Nicole Hsu loves to draw, especially figures and more recently portraits. But over the last few months, this sixth grader at Our Lady of the Wayside School has been brushing up on her public speaking, and for good reason.

Nicole, left, works on her current self portrait, while her teacher, Laura Frazier, surveys the classroom.

Nicole was chosen as one of five students to address Gov. J.B. Pritzker and the General Assembly Tuesday in the capital rotunda. She will speak about the impact of the arts on learning, and more specifically about her award-winning art work.

“I’m basically going to say that a world without art would be mundane and boring,” Nicole says, “and that art allows us to express our feelings.”

Nicole’s self-portrait was chosen by a panel of art educators to be part of the statewide travelling exhibit, sponsored by the Illinois Arts Education Association. In all, the work of 44 students is featured — from kindergarten through high school — and in a wide range of media. The show arrives Tuesday in Springfield, just in time for Arts Advocacy Day in Illinois.

That’s when lawmakers, as well as educators and arts advocates will convene at the capital to raise awareness about the power of the arts, and not just visual arts. Members of the Illinois Music Education Association will have featured ensembles, as well as members representing dance and theater.

Nicole, with her parents, John and Ivy, and sister, Zoey

It was last year that Nicole’s art teacher, Ms. Laura Frazier, assigned students to create a Picasso-inspired self-portrait, using oil pastels, but they also were free to draw from other inspiration. Students had already studied the split pane technique that Picasso often used, but Nicole chose to weave in an image from another famous artist, Leonardo Da Vinci and his portrait of Mona Lisa.

“I love the Mona Lisa,” Nicole says. “It’s so realistic and mysterious.”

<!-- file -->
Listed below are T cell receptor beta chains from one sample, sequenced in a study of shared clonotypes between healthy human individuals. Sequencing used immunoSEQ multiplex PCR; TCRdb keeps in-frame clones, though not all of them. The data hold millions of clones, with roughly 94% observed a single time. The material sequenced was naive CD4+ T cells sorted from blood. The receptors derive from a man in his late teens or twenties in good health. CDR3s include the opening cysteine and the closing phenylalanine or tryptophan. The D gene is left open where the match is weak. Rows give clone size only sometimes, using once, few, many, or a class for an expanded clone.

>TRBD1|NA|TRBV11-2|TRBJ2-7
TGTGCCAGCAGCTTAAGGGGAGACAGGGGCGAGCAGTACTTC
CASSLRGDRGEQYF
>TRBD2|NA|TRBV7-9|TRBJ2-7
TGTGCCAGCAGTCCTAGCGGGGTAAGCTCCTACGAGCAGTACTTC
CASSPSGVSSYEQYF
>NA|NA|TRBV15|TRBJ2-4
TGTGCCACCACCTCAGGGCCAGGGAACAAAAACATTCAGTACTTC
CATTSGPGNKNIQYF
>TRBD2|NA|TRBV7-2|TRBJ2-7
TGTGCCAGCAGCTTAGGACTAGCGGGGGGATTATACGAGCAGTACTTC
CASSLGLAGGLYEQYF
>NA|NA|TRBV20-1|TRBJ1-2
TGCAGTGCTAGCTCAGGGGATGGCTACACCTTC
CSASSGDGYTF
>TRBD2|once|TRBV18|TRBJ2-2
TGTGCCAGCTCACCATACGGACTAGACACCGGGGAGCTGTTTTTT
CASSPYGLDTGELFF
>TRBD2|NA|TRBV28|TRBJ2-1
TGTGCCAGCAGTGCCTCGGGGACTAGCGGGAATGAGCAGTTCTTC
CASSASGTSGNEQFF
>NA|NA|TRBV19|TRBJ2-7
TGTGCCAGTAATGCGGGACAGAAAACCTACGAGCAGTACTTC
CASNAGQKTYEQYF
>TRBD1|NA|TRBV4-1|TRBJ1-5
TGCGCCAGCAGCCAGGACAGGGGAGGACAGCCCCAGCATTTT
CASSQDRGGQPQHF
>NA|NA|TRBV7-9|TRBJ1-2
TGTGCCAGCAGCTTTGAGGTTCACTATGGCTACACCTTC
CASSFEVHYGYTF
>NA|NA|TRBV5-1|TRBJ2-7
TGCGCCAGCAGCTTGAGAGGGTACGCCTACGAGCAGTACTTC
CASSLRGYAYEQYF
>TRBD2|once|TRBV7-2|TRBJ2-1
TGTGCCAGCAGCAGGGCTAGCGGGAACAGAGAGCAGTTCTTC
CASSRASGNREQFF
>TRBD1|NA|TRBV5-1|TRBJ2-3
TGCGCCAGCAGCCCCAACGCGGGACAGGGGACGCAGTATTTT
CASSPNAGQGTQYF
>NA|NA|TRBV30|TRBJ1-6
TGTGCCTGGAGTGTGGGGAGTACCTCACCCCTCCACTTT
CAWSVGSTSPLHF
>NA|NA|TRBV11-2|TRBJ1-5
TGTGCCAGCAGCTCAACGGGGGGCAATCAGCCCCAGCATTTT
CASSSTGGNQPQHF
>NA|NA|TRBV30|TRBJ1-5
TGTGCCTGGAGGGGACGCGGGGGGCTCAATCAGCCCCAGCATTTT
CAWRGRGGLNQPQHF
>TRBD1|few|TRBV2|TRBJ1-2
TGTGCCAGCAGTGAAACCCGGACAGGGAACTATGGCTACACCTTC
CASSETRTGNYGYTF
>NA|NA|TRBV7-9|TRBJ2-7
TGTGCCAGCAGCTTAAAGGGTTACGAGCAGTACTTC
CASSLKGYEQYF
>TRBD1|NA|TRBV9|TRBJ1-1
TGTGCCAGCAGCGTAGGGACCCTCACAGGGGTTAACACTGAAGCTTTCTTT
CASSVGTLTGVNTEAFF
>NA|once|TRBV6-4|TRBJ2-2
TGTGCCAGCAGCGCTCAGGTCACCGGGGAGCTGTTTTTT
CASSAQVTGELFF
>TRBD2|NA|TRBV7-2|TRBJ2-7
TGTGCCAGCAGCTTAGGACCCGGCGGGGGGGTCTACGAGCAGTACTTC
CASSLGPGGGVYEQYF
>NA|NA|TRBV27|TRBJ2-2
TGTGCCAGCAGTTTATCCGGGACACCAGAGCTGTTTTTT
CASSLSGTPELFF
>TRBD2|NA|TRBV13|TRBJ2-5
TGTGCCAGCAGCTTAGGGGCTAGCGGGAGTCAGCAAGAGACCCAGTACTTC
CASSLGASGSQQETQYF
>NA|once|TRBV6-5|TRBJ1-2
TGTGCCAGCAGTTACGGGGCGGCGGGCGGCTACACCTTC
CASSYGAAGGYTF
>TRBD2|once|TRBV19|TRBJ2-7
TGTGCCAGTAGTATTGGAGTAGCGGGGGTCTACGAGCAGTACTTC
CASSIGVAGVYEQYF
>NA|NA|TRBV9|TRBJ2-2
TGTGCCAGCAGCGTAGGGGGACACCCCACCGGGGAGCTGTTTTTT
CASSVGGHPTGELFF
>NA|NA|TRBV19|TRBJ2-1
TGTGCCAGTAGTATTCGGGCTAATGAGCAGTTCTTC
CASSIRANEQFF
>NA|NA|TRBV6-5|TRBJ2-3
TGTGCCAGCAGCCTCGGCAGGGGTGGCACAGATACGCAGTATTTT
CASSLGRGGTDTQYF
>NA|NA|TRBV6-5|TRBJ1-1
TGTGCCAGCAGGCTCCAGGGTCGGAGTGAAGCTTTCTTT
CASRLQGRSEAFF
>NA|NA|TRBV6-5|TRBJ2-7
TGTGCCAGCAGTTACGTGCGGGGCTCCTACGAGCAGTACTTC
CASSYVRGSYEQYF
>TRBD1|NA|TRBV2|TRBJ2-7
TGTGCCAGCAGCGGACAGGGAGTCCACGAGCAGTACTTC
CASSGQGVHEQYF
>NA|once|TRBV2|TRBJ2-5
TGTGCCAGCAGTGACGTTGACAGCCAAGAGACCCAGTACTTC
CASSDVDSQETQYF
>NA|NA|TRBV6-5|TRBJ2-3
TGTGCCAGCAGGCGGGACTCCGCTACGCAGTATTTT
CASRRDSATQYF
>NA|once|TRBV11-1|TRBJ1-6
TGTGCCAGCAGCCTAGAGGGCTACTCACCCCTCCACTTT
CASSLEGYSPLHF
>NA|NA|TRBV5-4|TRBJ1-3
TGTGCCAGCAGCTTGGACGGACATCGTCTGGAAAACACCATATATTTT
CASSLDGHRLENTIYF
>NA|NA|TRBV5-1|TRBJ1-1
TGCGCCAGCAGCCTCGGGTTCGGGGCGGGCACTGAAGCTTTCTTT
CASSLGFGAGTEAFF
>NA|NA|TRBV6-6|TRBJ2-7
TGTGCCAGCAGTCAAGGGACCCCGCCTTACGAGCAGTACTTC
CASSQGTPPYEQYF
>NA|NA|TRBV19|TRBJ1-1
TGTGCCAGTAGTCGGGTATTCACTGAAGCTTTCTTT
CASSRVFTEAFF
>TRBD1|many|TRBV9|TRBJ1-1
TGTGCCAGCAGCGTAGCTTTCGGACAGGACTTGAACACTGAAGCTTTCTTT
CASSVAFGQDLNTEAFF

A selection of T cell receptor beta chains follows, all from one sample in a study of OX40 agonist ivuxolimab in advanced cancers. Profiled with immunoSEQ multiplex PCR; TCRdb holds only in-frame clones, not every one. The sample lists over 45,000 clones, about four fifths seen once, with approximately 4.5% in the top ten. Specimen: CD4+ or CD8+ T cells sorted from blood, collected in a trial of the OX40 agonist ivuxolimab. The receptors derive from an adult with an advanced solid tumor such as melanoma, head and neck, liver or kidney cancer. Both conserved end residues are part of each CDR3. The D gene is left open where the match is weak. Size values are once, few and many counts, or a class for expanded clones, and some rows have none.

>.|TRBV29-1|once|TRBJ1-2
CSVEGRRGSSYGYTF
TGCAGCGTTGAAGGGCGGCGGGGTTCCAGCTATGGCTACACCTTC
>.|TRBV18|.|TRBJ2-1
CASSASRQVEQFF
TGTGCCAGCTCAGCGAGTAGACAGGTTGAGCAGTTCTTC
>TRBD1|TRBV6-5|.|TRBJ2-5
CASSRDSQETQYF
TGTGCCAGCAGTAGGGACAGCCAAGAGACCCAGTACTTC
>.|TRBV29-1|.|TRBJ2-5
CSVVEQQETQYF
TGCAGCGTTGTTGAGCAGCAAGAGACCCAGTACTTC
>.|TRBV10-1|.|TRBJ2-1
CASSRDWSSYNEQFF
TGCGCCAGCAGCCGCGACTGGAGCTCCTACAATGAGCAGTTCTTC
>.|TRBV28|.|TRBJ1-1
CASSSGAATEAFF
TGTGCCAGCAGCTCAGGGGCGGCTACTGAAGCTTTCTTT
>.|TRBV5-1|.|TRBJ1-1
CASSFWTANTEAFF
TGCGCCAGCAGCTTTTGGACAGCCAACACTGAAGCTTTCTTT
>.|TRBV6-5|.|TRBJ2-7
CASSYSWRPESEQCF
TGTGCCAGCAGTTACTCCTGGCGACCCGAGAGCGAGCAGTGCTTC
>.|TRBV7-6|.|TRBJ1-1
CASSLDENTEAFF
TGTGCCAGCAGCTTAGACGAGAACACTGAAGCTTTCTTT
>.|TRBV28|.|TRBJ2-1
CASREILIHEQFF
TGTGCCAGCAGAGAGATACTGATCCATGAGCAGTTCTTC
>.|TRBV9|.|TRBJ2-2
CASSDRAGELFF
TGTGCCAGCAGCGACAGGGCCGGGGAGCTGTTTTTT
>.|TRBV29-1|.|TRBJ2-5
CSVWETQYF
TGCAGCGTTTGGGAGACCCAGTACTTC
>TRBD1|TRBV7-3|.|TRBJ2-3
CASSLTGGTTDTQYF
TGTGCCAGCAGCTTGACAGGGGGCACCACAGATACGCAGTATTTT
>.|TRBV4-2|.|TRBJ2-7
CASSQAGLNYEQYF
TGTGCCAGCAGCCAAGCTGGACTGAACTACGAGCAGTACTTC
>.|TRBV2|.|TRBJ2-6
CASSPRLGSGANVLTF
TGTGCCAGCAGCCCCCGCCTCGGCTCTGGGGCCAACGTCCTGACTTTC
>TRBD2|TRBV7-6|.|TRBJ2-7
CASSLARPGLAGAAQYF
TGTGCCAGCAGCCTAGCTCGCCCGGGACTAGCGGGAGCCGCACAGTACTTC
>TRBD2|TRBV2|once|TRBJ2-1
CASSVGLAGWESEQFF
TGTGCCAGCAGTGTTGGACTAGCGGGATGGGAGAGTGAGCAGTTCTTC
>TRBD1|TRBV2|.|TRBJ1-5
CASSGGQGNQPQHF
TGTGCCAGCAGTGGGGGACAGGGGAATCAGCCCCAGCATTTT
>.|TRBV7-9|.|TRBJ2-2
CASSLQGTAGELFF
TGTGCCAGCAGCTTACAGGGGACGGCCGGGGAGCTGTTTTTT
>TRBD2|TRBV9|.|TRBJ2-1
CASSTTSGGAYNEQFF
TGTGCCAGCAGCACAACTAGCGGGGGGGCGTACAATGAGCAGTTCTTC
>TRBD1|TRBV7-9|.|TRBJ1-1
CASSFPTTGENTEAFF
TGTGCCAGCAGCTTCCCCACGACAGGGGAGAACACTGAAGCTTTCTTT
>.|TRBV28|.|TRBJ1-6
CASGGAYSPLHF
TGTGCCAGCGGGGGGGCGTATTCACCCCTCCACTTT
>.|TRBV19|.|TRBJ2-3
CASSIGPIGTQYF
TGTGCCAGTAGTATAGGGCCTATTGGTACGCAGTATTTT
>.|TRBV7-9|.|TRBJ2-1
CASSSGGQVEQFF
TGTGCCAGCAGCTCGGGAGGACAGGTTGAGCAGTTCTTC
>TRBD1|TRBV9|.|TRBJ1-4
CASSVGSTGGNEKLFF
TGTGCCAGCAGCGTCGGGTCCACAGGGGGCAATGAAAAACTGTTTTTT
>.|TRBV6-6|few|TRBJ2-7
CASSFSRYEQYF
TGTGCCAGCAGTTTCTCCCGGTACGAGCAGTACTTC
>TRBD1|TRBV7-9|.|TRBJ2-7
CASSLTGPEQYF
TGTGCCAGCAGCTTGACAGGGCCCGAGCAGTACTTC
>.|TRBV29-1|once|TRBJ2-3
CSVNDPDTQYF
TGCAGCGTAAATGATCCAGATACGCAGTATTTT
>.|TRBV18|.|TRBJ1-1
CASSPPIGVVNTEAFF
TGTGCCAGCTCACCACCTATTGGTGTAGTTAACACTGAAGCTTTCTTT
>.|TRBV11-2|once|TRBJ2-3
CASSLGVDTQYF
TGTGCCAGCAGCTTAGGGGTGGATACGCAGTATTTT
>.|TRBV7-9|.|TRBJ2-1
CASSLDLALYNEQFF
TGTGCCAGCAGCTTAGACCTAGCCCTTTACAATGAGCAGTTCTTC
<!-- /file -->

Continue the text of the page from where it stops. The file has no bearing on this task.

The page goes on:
Consequently, her portrait is presented in the split pane technique, but she positions her hands much like the famous painting and turns her veil into a waterfall, subtly infusing an art and nature theme. Nicole’s piece was one of three chosen from fifth graders as award-winners in the statewide contest.

Her teacher, Frazier, is a graduate of the School of the Art Institute and she takes an art studio approach to teaching. Consequently, her classroom is a dedicated space for students to create and refine their art. Their assignments are often a work in progress and they line the hallway leading up to the classroom, and the walls of their studio.

“I encourage them to be inventive,” Frazier says. “They work on the same piece, adding their own creativity in applying the lesson and materials.”

Currently, Nicole and her classmates are working on another self-portrait project, this time in chalk, with the assignment to add an “around the world” theme. For Nicole’s part, she added a pair of Chinese lanterns in the background to reflect her heritage. She has been shading and layering the portrait before Thursday’s Fine Arts Night at Our Lady of the Wayside.

In thinking about how she would encourage other young artists, Nicole keeps it simple: “Don’t be afraid. Take inspiration from anything around you and just go with whatever comes to your mind.”


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